As more and more medical institutes establish exosome research programs, we benefit from new discoveries that will help us to understand which forms of cancer are most likely to benefit from our technology.  In this regard, Dr. Annette Marleau (our Director of Tumor Immunology) provides the following review on recent discoveries that describe the implication of exosomes in metastatic melanoma, a form of cancer whose 5-year survival rate is less than 20%.

Exosomes As Therapeutic Targets In Metastatic Melanoma

Exosomes are nano-sized microvesicles released in large quantities by cancer cells that are key culprits in the pathogenesis of several cancer types.  Exosomes are now recognized as biological delivery vehicles for communication between cells in almost every system of the body investigated to date.  In the area of oncology, cancer derived exosomes are highly stable "packages" released from tumors that transport proteins and genetic material from their originating tumor cells to distant sites throughout the body to accelerate tumor progression.  In melanoma patients, tumor-secreted exosomes serve as carriers of malignant proteins and their levels in circulation correlate with the aggressiveness of the cancer1.  To date, cancer exosomes have been implicated in: a) immune suppression; b) enhancement of angiogenesis; and c) promotion of metastasis, which will be discussed below.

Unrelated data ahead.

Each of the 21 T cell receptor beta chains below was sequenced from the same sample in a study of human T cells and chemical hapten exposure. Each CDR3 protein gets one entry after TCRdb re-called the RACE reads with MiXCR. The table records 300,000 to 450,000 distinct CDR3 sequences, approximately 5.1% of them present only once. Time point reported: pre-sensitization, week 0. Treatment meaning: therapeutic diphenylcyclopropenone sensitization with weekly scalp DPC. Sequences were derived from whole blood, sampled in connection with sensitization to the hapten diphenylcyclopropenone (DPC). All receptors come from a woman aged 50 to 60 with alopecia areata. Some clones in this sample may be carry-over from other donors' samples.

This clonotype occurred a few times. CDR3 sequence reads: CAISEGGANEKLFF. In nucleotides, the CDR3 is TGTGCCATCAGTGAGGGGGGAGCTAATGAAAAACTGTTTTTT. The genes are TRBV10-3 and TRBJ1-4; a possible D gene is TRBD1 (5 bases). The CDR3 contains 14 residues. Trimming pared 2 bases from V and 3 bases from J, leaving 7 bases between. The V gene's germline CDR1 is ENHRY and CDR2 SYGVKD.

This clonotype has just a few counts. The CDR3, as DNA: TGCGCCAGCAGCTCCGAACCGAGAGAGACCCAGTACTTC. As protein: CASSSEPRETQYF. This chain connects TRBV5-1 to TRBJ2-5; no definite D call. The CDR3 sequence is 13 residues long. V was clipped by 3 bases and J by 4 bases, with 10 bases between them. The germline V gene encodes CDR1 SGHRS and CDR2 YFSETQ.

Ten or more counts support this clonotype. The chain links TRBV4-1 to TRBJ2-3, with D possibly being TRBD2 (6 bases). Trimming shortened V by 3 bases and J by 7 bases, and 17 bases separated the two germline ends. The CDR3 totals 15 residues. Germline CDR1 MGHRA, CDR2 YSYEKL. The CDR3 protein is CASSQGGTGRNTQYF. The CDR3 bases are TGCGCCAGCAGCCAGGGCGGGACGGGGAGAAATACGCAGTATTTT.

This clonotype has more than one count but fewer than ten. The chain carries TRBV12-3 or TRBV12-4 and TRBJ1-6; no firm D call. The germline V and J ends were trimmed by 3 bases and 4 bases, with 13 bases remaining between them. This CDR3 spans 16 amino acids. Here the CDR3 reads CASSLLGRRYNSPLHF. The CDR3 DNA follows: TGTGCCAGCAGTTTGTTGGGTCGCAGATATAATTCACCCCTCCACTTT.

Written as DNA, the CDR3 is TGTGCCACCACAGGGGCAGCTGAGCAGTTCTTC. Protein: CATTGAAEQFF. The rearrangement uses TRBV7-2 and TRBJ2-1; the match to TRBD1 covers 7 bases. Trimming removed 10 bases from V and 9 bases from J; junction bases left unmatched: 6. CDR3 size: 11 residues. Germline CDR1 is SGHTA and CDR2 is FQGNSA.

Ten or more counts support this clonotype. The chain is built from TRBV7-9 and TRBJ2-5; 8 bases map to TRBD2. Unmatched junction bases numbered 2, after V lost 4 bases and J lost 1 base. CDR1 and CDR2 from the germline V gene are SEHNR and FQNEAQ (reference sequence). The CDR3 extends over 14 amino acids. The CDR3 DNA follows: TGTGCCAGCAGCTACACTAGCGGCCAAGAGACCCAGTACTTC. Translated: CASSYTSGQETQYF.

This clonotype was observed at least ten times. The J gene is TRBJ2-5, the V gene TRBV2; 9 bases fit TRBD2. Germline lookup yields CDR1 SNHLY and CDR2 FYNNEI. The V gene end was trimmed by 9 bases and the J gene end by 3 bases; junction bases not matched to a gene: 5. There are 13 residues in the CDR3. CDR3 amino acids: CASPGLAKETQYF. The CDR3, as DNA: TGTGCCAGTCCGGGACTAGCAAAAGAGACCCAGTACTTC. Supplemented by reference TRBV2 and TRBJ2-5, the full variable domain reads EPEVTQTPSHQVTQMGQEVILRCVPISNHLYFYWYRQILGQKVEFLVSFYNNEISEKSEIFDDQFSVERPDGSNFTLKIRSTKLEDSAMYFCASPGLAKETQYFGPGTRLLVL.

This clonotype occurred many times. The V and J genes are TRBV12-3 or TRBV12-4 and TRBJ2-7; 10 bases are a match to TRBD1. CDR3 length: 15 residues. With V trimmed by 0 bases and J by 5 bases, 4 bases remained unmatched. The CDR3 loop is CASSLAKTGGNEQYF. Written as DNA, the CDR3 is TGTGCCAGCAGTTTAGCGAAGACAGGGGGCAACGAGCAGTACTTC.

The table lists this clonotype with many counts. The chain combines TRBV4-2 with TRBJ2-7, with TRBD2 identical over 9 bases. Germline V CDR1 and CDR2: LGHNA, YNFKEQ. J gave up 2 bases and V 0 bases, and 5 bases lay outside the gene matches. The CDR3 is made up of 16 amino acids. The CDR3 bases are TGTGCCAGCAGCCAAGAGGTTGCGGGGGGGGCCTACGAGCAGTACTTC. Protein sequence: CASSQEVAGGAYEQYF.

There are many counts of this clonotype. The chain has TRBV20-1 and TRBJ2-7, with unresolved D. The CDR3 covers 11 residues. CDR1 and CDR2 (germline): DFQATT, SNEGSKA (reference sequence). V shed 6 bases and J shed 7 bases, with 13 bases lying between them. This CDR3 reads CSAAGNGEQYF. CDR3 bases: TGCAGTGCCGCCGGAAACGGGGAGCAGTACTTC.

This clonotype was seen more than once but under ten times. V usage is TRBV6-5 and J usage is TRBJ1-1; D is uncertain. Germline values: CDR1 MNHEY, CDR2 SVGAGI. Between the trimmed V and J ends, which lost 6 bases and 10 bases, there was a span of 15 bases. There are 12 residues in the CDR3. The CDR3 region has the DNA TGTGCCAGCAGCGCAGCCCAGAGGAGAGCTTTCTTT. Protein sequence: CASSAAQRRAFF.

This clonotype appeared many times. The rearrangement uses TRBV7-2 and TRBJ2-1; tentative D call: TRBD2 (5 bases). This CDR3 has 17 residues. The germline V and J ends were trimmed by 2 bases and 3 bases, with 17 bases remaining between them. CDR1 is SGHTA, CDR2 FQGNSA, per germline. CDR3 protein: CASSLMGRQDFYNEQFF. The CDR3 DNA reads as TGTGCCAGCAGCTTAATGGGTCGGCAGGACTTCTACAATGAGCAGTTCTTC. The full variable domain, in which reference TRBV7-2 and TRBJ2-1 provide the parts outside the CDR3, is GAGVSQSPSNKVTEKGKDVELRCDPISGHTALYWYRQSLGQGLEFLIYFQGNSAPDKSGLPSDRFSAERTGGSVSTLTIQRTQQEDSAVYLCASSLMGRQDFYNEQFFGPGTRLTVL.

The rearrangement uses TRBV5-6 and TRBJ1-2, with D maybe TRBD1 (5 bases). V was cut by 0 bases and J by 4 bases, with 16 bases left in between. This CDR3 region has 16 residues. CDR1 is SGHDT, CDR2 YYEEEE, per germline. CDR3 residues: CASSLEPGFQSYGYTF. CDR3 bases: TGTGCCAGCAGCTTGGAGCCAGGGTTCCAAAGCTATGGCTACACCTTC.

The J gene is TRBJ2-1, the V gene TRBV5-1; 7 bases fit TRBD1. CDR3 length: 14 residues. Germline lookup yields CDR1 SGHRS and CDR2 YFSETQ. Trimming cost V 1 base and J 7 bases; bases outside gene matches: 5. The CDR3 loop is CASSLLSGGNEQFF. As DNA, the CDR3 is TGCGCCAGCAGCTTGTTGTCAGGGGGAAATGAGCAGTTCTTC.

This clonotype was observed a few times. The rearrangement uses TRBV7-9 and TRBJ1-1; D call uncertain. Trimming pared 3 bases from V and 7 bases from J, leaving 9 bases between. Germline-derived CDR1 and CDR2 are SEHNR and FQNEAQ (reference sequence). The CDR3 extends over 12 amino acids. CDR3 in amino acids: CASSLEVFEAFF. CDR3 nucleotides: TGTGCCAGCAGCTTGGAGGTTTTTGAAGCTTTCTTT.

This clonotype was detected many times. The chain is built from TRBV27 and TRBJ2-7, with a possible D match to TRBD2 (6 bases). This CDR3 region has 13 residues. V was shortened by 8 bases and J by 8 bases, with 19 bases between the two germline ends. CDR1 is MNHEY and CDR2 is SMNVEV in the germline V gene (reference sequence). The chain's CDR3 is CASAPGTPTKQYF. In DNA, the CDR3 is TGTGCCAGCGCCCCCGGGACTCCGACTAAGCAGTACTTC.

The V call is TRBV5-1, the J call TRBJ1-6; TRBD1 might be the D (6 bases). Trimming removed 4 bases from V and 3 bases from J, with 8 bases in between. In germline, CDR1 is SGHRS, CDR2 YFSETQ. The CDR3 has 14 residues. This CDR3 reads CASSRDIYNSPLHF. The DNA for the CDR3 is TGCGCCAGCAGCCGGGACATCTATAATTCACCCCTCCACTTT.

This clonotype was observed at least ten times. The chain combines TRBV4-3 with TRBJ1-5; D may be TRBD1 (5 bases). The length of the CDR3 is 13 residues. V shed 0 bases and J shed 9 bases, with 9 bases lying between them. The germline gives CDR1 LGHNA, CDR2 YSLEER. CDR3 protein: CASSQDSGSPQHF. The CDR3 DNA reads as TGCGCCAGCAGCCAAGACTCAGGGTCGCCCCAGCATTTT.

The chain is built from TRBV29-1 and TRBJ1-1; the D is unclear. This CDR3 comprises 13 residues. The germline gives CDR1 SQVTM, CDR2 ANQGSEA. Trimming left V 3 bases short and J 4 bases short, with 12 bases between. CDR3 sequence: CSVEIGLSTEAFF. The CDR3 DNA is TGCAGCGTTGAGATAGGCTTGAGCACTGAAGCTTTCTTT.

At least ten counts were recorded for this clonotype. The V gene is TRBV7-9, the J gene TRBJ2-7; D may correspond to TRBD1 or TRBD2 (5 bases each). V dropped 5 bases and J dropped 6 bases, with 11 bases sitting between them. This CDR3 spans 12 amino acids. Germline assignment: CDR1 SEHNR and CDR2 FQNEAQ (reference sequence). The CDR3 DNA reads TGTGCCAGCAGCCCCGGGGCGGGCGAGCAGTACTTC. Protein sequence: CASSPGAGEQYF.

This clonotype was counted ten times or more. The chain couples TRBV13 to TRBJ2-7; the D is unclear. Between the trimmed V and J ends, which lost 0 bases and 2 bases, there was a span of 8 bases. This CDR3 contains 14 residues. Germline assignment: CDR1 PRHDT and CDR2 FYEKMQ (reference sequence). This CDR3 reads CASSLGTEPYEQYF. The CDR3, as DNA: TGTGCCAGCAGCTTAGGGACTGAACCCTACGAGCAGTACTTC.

Owing to several recent publications that have defined their pathological roles in metastatic disease, melanoma exosomes are emerging as candidate therapeutic targets.  Metastatic (stage 4) melanoma, the most aggressive form of skin cancer, has a five-year survival rate of only 15-20%2. This disease continues to be a challenge to treat, as the current standard treatments have proven to be ineffective and/or highly toxic. Since patients afflicted with metastatic melanoma have suppressed immune systems due to tumor- and drug-related effects, the efficacy of novel immunotherapeutic solutions is limited and only small percentages of patients experience durable responses and extended survival.  Thus, the development of novel treatments to reliably bolster anti-cancer immune responses remains an urgent clinical objective.